The biggest highlight in my whole life was my first child when she was about 8 seconds old I held her in my hands. I was in the delivery room. That’s probably the biggest thing that’s ever happened to me. And then my marriage to my wife.
One of my career highlights is the move to Canada actually. I was coaching, very successful, enjoying it, looking for something else. And then when I came to Canada I found an ideal situation for me. I was dealing with older players. They were totally committed to what they were doing. They had no distractions. We didn’t have the distractions of school, family, other things. We were together for short periods of time and totally committed to playing basketball. And did very, very well. We really accomplished an awful lot. To me, part of that was that they didn’t have the distractions. And then we made sure they had time back home because many of them had families and jobs.
And the other thing is relationships with some of the people. My best friends right now probably are two coaches I work with. People like that are great friends of mine, people I either coached or worked with.
Now that you’re not coaching a Canadian or national team, what do you spend the majority of your time on?
The majority of my time, if you talk to my kids, is spent in sleeping (laughter)… But I speak to companies and organizations on leadership, team-building, communication, and control and change. So that’s howl feed my family. I enjoy getting into the school systems as much as possible. And I spend a lot of time with my kids and I spend a lot of time resting also. Things that you do well, you should do them a lot. And I remind my kids I’m a good sleeper.
What are some of the countries that basketball has taken you to?
Although I am scheduled to go to Africa in the next couple of months, I have not yet been to Africa. But every other continent. China, Russia, places people would not think of—the Philippines. I have not been to Albania. But all around, all of the Iron Curtain countries we’ve played in. There’s very good basketball in the Iron Curtain countries.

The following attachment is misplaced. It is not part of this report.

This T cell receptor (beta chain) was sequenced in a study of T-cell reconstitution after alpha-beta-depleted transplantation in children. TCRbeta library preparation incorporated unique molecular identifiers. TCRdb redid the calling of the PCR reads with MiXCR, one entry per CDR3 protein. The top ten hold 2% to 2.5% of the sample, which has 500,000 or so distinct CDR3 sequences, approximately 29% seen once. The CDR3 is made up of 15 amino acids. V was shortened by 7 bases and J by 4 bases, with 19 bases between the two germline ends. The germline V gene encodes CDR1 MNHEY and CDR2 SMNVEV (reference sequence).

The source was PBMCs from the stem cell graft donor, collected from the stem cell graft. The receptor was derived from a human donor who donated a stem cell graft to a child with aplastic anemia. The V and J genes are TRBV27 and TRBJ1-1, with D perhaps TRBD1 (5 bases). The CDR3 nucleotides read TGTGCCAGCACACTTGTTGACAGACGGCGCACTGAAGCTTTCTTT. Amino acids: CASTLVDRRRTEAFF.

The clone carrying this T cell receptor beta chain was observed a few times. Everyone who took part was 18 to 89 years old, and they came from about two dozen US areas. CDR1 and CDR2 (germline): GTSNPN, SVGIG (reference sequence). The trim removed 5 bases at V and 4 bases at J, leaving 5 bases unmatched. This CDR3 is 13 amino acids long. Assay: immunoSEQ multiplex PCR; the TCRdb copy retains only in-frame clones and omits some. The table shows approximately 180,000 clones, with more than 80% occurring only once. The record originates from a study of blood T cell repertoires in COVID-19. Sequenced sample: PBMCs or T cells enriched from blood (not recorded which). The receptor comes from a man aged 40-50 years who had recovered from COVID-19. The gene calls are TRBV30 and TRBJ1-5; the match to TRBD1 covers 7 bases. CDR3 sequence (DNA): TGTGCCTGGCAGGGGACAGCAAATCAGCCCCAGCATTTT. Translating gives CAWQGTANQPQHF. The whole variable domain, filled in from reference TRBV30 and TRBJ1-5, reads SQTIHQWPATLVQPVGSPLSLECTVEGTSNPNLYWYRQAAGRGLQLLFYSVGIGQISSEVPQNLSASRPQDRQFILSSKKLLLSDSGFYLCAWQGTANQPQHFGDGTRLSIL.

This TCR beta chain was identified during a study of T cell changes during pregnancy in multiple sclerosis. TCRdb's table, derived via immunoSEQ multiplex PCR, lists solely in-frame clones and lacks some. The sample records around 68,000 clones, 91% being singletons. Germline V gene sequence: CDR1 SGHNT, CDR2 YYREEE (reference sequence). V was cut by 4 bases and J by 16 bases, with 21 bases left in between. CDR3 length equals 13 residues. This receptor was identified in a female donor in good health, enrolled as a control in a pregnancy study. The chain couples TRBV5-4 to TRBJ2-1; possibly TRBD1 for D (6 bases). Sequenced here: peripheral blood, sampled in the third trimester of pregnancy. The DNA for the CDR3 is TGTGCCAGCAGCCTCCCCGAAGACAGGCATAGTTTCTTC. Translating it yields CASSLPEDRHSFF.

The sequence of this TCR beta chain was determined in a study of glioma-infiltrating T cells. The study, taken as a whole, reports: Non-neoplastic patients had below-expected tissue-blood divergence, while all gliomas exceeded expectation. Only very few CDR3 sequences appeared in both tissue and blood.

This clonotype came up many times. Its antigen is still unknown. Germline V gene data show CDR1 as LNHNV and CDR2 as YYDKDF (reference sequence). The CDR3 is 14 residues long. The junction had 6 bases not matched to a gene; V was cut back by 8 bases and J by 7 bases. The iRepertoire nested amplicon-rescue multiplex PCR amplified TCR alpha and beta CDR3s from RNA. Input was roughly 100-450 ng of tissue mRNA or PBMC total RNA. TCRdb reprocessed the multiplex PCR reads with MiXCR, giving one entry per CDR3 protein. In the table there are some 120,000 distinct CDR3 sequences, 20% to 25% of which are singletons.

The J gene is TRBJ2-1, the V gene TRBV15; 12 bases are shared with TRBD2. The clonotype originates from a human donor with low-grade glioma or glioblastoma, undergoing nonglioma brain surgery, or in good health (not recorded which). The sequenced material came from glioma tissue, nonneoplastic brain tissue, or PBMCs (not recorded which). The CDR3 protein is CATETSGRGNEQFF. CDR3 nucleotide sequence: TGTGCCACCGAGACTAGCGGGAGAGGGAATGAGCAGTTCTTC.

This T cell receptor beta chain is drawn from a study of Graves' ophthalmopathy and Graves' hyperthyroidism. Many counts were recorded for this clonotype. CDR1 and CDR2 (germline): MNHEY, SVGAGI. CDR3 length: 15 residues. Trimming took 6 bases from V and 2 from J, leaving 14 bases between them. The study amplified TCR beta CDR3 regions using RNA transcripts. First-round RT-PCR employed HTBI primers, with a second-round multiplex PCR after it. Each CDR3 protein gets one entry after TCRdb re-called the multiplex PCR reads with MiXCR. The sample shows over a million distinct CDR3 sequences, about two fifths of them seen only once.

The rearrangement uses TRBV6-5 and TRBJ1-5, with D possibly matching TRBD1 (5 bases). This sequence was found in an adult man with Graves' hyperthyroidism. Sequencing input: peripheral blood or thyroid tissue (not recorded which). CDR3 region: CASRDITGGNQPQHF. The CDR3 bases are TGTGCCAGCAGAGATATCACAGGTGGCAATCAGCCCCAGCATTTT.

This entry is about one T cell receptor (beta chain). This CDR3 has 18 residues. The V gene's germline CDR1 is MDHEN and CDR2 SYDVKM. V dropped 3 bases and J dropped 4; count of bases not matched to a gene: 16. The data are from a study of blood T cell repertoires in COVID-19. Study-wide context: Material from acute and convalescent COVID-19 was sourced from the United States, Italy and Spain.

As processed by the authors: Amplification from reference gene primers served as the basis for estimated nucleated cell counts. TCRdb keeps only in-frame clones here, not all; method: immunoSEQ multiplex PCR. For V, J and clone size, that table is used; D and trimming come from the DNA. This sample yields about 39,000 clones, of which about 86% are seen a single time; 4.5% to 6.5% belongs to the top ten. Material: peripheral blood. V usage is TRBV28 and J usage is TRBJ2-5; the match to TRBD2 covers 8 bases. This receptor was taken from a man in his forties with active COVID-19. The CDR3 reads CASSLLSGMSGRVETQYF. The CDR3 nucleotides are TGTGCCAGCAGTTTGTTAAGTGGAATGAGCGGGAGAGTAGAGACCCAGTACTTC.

When you were growing up as a child, how many hours did you play basketball?
When I was very young I did not play basketball. I played other sports. But once I got involved in basketball, which would have been around 16 or 17—and the reason I did that is I hung out with older guys and they used to do everything with me; they really treated me as an equal until we started playing basketball and then they wouldn’t let me play because I was no good and that really annoyed me. So I worked very, very hard on it.
But in high school, aside from other practice, they probably put in two or three hours every day playing basketball. National team players, aside from practice, probably put in five or six hours every day when they are not with the team. They put a lot of time into it. They do not sacrifice their family, they do not sacrifice their education, but they put a lot of time into it.
Now, what young people should understand is that’s the top of the heap. Those people have decided this is what they want to do. They’ve given up football, they’ve given up soccer, they’ve given up golf, volleyball. Young people, I think they should spend that same amount of time, but they should spread it out over a bunch of different sports. They should be playing a number of different sports to figure out what it is they really enjoy and they have a talent for. And when you’re 12 and 13, nobody can truly pick that.
Then as you get a little older—and I’d say 16 or 17 is a good age—I think you’re ready. At 16,17, you’re deciding on your career, you’re deciding on schools and things like that. I think then you can decide on sports.
How important do you feel grades are for athletes?
In the sport we’re involved in, basketball, it’s absolutely essential. We have recreational leagues all over the country. But they are not the epitome of basketball. For your age class, the best basketball is played in a school setting. That’s elementary school, high school, college and university. So marks are very important for a few reasons. They’re important away from sport obviously because they are an indication to future employers and others as to what you’ve accomplished.